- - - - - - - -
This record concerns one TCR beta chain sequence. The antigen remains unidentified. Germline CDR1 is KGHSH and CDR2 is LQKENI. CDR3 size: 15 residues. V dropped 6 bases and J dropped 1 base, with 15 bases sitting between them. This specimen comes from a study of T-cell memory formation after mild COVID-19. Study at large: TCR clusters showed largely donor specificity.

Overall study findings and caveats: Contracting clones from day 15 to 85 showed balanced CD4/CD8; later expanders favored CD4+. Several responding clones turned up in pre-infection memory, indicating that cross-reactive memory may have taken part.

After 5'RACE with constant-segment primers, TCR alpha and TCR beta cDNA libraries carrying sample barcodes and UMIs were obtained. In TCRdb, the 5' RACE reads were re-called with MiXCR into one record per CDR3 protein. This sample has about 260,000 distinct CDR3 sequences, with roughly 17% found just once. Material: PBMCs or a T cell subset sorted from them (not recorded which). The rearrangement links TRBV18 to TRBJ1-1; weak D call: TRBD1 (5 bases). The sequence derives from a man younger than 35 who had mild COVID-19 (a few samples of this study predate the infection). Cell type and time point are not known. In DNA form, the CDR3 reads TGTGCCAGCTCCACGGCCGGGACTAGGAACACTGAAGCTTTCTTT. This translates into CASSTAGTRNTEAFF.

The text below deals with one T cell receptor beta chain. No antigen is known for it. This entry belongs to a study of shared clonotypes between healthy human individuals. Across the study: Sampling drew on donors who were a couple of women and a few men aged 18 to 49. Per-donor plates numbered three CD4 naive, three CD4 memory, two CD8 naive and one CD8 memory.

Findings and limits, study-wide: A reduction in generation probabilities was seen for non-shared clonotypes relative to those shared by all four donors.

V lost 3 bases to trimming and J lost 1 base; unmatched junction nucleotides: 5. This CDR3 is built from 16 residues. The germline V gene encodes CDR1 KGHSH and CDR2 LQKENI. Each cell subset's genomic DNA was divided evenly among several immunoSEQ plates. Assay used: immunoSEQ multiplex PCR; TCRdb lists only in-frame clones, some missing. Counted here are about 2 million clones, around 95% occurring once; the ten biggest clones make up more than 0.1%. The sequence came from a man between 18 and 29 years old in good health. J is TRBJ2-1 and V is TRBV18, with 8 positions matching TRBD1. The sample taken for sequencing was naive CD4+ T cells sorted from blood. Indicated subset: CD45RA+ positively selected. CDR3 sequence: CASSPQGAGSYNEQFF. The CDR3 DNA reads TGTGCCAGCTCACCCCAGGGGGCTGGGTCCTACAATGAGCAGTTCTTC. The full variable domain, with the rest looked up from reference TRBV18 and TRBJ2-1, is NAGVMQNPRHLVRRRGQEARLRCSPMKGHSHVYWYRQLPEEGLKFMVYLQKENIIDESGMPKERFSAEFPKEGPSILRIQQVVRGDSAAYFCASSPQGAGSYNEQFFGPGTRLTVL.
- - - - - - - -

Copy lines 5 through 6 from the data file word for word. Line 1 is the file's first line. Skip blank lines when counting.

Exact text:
Findings and limits, study-wide: A reduction in generation probabilities was seen for non-shared clonotypes relative to those shared by all four donors.

V lost 3 bases to trimming and J lost 1 base; unmatched junction nucleotides: 5. This CDR3 is built from 16 residues. The germline V gene encodes CDR1 KGHSH and CDR2 LQKENI. Each cell subset's genomic DNA was divided evenly among several immunoSEQ plates. Assay used: immunoSEQ multiplex PCR; TCRdb lists only in-frame clones, some missing. Counted here are about 2 million clones, around 95% occurring once; the ten biggest clones make up more than 0.1%. The sequence came from a man between 18 and 29 years old in good health. J is TRBJ2-1 and V is TRBV18, with 8 positions matching TRBD1. The sample taken for sequencing was naive CD4+ T cells sorted from blood. Indicated subset: CD45RA+ positively selected. CDR3 sequence: CASSPQGAGSYNEQFF. The CDR3 DNA reads TGTGCCAGCTCACCCCAGGGGGCTGGGTCCTACAATGAGCAGTTCTTC. The full variable domain, with the rest looked up from reference TRBV18 and TRBJ2-1, is NAGVMQNPRHLVRRRGQEARLRCSPMKGHSHVYWYRQLPEEGLKFMVYLQKENIIDESGMPKERFSAEFPKEGPSILRIQQVVRGDSAAYFCASSPQGAGSYNEQFFGPGTRLTVL.